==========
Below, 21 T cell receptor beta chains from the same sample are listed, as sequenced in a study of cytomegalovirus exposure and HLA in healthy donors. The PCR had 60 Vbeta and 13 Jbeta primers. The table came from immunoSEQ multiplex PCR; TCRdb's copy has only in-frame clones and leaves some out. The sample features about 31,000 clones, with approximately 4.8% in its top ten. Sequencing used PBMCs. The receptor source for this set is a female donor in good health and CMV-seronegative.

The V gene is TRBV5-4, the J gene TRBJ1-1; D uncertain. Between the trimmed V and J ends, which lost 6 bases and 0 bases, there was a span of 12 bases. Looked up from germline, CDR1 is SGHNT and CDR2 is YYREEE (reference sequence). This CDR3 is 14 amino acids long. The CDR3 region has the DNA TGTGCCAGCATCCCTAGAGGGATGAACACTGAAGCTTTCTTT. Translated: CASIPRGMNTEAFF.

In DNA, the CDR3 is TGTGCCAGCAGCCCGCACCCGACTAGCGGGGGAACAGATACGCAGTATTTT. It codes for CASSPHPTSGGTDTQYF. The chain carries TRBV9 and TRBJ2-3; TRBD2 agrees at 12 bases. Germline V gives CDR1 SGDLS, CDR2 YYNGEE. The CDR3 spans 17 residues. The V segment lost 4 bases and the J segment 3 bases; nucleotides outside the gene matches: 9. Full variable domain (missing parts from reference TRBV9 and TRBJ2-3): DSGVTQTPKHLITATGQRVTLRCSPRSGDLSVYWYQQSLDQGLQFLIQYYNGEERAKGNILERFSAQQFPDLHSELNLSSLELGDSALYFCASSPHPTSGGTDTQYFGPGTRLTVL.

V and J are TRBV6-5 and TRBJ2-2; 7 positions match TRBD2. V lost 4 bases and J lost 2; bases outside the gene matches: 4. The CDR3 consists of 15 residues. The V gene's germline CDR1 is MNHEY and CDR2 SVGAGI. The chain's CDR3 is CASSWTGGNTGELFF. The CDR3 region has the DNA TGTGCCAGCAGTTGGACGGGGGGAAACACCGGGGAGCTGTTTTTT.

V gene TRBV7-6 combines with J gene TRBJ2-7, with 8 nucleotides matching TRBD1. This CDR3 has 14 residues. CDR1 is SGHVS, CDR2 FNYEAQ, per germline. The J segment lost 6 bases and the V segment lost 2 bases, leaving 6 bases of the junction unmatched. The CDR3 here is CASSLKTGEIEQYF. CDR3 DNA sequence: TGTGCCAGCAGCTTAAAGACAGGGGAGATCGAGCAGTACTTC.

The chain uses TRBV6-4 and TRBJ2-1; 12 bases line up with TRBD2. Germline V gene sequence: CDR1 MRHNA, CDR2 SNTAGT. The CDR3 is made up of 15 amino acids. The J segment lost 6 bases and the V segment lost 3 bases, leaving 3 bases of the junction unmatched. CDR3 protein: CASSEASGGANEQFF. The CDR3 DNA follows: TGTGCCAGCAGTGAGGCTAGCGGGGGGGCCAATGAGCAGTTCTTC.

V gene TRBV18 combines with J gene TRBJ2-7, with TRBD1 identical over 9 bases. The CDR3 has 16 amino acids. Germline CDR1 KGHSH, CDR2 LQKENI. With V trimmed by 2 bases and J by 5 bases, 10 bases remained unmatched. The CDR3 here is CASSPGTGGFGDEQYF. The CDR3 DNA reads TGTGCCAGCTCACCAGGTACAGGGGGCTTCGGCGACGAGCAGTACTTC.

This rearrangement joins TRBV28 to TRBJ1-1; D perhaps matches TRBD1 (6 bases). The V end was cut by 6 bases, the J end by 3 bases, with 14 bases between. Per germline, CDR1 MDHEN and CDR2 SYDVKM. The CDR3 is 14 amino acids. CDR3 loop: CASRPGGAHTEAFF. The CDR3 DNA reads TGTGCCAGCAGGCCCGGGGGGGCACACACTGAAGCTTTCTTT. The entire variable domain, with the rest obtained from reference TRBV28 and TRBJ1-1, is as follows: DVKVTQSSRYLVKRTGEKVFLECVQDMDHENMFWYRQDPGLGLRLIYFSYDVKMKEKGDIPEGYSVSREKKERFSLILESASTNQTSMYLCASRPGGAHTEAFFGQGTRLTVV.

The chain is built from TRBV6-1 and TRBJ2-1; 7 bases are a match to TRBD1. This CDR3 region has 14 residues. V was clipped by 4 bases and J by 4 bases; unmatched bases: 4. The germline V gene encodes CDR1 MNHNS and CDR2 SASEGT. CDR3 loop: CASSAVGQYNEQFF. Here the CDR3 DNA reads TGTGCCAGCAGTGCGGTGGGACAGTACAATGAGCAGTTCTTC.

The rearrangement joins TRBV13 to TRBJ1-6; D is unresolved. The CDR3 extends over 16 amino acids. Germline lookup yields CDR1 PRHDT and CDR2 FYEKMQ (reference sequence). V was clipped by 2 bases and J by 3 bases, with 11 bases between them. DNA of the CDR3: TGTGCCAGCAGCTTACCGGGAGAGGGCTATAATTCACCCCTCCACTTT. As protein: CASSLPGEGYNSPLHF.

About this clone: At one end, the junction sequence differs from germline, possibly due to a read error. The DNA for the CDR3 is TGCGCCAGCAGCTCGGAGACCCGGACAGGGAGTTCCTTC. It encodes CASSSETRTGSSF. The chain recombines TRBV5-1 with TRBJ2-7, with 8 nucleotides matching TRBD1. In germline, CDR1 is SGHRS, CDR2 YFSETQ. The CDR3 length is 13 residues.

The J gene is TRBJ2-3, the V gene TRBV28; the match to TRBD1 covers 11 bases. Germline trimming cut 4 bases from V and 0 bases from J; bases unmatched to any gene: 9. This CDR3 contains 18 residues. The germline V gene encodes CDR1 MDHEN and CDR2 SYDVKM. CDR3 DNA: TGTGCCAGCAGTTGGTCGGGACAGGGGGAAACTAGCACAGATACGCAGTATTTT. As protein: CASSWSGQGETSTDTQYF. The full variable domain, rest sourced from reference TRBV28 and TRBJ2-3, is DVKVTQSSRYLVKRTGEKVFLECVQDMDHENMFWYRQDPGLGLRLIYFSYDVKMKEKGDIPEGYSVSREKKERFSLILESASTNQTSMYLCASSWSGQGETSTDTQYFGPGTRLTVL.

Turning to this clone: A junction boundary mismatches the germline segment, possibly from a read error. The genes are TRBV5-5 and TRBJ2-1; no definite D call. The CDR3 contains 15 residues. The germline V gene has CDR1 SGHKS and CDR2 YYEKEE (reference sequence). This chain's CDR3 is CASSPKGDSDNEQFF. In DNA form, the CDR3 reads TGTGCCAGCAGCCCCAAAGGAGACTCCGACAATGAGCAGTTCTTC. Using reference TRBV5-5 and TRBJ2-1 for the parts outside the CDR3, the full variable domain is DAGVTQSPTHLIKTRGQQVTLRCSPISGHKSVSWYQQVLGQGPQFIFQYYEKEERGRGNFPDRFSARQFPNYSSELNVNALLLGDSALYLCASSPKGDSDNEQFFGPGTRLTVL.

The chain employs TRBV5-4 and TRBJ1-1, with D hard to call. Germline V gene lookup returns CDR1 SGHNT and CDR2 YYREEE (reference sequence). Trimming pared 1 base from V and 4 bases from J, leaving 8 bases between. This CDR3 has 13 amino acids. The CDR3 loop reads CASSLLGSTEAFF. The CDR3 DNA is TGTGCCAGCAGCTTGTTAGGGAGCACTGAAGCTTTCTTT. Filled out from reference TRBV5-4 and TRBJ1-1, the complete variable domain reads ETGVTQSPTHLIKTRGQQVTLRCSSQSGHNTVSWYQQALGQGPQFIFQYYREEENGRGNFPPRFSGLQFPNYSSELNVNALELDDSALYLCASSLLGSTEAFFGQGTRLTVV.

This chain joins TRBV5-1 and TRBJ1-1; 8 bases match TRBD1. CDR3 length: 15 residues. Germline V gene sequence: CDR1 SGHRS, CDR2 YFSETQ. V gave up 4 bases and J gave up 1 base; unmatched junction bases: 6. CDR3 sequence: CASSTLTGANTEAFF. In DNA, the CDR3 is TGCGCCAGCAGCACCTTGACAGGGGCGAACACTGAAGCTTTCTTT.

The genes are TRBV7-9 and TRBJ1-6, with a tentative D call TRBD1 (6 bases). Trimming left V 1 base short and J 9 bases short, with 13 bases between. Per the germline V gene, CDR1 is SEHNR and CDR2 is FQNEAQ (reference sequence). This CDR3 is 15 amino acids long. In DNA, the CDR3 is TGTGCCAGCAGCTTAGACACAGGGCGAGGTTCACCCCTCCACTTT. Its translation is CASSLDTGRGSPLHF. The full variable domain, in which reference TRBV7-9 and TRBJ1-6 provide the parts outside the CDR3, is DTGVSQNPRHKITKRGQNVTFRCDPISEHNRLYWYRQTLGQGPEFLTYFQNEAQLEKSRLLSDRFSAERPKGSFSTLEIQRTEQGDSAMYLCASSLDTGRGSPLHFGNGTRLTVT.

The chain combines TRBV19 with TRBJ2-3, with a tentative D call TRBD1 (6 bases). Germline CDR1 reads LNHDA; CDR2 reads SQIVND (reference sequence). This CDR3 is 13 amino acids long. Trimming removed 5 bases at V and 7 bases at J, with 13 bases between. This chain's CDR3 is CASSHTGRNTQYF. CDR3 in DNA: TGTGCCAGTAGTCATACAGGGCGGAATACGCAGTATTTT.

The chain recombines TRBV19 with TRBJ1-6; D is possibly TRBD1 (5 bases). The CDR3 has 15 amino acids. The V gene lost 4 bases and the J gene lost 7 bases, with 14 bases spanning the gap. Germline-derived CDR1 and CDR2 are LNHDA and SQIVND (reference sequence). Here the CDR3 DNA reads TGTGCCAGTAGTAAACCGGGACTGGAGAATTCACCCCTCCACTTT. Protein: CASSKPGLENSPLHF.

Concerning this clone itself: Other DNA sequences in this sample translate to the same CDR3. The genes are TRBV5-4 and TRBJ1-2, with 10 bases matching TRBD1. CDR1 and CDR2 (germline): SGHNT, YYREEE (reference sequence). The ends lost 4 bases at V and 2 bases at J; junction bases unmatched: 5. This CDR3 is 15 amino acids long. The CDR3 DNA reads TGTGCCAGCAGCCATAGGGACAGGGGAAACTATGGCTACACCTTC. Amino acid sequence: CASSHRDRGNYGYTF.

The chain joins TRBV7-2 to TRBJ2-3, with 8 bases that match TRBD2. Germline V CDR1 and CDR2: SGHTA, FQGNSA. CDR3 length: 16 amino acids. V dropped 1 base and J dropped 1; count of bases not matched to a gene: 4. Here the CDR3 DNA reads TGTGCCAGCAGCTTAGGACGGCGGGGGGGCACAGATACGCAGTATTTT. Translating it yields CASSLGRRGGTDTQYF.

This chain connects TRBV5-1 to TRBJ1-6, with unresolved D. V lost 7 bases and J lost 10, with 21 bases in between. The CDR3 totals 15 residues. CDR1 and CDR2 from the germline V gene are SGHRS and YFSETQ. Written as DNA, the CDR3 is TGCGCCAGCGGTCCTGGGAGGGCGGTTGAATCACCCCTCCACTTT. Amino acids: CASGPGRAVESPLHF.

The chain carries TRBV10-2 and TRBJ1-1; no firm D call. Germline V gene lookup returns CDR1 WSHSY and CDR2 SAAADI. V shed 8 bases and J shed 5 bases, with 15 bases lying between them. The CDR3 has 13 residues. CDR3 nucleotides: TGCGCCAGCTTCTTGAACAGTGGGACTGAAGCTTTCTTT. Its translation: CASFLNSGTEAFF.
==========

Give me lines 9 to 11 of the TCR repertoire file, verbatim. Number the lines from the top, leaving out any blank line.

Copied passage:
The chain is built from TRBV6-1 and TRBJ2-1; 7 bases are a match to TRBD1. This CDR3 region has 14 residues. V was clipped by 4 bases and J by 4 bases; unmatched bases: 4. The germline V gene encodes CDR1 MNHNS and CDR2 SASEGT. CDR3 loop: CASSAVGQYNEQFF. Here the CDR3 DNA reads TGTGCCAGCAGTGCGGTGGGACAGTACAATGAGCAGTTCTTC.

The rearrangement joins TRBV13 to TRBJ1-6; D is unresolved. The CDR3 extends over 16 amino acids. Germline lookup yields CDR1 PRHDT and CDR2 FYEKMQ (reference sequence). V was clipped by 2 bases and J by 3 bases, with 11 bases between them. DNA of the CDR3: TGTGCCAGCAGCTTACCGGGAGAGGGCTATAATTCACCCCTCCACTTT. As protein: CASSLPGEGYNSPLHF.

About this clone: At one end, the junction sequence differs from germline, possibly due to a read error. The DNA for the CDR3 is TGCGCCAGCAGCTCGGAGACCCGGACAGGGAGTTCCTTC. It encodes CASSSETRTGSSF. The chain recombines TRBV5-1 with TRBJ2-7, with 8 nucleotides matching TRBD1. In germline, CDR1 is SGHRS, CDR2 YFSETQ. The CDR3 length is 13 residues.